Here’s a quick pointer to a good article on the status of SharePoint in the enterprise by J. Nicholas Hoover of InformationWeek. Over the past year there has been a noticeable shift in the SharePoint zeitgeist. Before that SharePoint mostly flew under the radar while word of mouth and Microsoft events and press releases touted its ease of use and popularity. Now it’s been picked up on radar and is being examined more closely. I have had several conversations with the IT press writing articles such as Hoover’s that describe pros and cons, question its abilities, or warn against wandering into it without thinking. Another good example is “Microsoft SharePoint popularity comes with issues” by John Fontana of NetworkWorld. Our SharePoint workshops at Burton Group continue to be filled by attendees that want a more objective view of SharePoint’s good and bad points than can be found in inexpensive seminars by Microsoft partners. And our clients continue to ask us these questions on a regular basis. All of this points to a shift in the way SharePoint is being examined.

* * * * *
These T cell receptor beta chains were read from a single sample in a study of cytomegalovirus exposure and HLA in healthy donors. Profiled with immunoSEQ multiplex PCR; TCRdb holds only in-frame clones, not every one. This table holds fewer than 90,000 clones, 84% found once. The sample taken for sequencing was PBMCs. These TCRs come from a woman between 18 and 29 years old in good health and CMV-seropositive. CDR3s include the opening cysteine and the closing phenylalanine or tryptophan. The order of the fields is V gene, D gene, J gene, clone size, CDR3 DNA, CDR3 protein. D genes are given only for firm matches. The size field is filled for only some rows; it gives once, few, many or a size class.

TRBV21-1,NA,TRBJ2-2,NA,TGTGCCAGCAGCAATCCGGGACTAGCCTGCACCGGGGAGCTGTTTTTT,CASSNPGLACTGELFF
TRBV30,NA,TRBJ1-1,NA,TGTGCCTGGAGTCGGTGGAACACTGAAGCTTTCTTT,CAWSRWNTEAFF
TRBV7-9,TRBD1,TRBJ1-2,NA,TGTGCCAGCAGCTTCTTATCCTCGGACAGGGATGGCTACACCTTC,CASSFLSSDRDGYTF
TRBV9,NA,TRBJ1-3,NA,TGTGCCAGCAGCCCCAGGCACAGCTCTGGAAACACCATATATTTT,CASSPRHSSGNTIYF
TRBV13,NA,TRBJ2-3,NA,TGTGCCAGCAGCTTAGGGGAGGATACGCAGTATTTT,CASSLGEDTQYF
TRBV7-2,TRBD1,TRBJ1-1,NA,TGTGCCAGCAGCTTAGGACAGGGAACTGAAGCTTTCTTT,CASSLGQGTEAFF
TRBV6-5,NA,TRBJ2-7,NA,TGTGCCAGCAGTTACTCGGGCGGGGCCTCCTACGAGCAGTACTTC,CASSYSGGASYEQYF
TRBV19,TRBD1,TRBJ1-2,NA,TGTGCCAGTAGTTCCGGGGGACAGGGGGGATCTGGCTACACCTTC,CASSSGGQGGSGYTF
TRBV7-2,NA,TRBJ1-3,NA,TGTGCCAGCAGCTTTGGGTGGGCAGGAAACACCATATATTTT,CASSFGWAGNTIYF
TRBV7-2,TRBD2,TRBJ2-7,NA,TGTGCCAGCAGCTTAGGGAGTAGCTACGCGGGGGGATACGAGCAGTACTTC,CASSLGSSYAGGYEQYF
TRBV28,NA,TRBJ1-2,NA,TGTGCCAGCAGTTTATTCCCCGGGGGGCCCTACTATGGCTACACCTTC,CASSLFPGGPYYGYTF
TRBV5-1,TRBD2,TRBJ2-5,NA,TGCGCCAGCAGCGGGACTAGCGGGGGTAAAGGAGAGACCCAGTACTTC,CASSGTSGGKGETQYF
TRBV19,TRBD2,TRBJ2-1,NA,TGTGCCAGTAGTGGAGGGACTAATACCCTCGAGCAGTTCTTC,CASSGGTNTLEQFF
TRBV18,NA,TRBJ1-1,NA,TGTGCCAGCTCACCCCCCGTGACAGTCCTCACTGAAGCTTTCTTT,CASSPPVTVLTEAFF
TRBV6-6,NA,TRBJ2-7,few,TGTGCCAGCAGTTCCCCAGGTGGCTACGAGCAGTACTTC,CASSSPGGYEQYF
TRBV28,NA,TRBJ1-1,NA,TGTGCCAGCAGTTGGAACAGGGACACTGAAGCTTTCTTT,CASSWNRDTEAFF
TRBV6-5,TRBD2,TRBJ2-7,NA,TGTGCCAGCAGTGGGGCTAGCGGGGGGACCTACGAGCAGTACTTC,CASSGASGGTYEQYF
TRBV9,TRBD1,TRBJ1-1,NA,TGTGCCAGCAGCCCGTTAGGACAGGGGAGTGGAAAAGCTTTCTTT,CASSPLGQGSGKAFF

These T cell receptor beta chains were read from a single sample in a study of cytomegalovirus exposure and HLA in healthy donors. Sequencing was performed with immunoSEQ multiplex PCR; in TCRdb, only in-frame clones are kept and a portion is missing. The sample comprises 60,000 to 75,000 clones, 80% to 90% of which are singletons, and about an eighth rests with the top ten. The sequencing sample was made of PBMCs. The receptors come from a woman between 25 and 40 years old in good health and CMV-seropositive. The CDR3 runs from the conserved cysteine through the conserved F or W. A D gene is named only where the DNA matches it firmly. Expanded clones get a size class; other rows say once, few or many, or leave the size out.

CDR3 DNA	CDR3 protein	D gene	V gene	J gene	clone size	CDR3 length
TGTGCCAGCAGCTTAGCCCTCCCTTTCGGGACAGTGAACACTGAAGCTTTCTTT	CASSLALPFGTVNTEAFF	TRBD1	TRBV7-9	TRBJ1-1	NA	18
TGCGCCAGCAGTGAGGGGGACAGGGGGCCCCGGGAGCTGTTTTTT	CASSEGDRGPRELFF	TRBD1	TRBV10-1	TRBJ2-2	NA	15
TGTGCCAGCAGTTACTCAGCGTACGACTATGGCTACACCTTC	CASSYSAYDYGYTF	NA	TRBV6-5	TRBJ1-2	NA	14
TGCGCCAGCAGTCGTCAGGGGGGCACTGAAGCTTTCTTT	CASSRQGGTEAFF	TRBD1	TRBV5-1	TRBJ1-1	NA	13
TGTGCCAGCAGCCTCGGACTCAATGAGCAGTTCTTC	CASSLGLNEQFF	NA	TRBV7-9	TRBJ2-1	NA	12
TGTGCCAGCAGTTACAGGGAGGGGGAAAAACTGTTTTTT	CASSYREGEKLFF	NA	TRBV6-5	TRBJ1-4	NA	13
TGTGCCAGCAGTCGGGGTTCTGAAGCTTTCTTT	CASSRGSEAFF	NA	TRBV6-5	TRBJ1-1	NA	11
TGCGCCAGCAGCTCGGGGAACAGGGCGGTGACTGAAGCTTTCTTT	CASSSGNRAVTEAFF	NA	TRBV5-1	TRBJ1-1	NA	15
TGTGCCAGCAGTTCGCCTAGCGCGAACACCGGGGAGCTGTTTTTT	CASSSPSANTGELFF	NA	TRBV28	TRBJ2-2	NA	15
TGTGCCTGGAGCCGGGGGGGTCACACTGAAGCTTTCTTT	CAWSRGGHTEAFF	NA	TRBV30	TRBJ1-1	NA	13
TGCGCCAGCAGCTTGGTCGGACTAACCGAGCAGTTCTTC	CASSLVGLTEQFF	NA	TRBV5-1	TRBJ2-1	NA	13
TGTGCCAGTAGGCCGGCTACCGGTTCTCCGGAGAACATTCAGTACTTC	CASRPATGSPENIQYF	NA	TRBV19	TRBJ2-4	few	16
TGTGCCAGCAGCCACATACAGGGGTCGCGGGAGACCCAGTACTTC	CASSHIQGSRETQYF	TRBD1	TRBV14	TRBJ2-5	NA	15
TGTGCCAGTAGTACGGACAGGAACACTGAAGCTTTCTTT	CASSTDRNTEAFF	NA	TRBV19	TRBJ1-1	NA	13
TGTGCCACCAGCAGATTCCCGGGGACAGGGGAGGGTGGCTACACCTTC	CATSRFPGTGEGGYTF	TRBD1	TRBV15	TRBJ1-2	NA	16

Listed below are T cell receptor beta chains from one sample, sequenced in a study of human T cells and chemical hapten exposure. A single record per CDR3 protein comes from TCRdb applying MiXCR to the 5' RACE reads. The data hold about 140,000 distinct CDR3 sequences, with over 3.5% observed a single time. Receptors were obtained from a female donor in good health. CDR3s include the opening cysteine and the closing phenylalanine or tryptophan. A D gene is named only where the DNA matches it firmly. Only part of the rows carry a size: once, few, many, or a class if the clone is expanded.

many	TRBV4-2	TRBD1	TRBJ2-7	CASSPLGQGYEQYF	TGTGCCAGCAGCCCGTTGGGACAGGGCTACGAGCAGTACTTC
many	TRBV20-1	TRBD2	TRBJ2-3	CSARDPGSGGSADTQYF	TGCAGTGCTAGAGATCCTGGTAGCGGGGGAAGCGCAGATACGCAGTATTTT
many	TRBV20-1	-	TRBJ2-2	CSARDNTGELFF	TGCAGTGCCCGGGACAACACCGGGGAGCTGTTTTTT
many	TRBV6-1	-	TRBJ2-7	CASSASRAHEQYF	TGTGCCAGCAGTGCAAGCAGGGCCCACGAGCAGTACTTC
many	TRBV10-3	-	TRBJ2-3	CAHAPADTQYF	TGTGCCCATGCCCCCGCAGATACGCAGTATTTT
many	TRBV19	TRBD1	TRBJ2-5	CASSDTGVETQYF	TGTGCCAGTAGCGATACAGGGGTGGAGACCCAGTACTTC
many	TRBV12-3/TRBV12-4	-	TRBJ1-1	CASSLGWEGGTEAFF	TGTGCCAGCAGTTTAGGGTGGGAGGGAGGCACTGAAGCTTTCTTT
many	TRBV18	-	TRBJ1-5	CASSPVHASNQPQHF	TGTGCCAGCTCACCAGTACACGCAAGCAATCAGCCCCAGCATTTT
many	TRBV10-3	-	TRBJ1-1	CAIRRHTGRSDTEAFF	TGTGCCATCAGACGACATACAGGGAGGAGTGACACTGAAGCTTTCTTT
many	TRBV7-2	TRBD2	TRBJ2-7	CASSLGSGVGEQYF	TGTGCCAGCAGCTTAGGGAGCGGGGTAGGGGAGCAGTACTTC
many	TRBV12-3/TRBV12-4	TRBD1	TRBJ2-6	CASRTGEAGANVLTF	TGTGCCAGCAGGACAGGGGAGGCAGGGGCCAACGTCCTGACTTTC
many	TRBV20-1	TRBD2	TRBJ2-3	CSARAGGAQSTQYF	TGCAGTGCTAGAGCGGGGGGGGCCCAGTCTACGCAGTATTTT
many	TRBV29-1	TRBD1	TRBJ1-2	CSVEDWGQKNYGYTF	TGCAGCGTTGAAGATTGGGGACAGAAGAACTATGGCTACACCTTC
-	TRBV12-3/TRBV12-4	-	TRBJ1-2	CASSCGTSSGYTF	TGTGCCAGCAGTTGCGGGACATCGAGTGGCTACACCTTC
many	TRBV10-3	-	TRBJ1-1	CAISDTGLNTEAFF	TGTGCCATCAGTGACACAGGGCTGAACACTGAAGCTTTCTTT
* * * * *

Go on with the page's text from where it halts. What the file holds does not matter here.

I want to point out these articles are cautionary in tone, not negative. The frequency with which you see common sense advice being applied to SharePoint (understand it, plan, manage your resources, pay attention to governance, avoid or shore up its weak points, etc.) reflects the hurried, ad hoc approach that SharePoint is often deployed with. I’m glad to see that SharePoint is now being tracked by the IT radar so its benefits, of which there are many to go along with its faults, can be exploited by the organizations that are desperately in need of collaboration support. And I hope that the extra introspection and examination step being introduced before deployments encourages organizations to perform due diligence against alternatives from other vendors, some of which they may already have in house, before assuming that the end users cry for SharePoint isn’t just a general cry for a simple web-based collaboration or content management solution.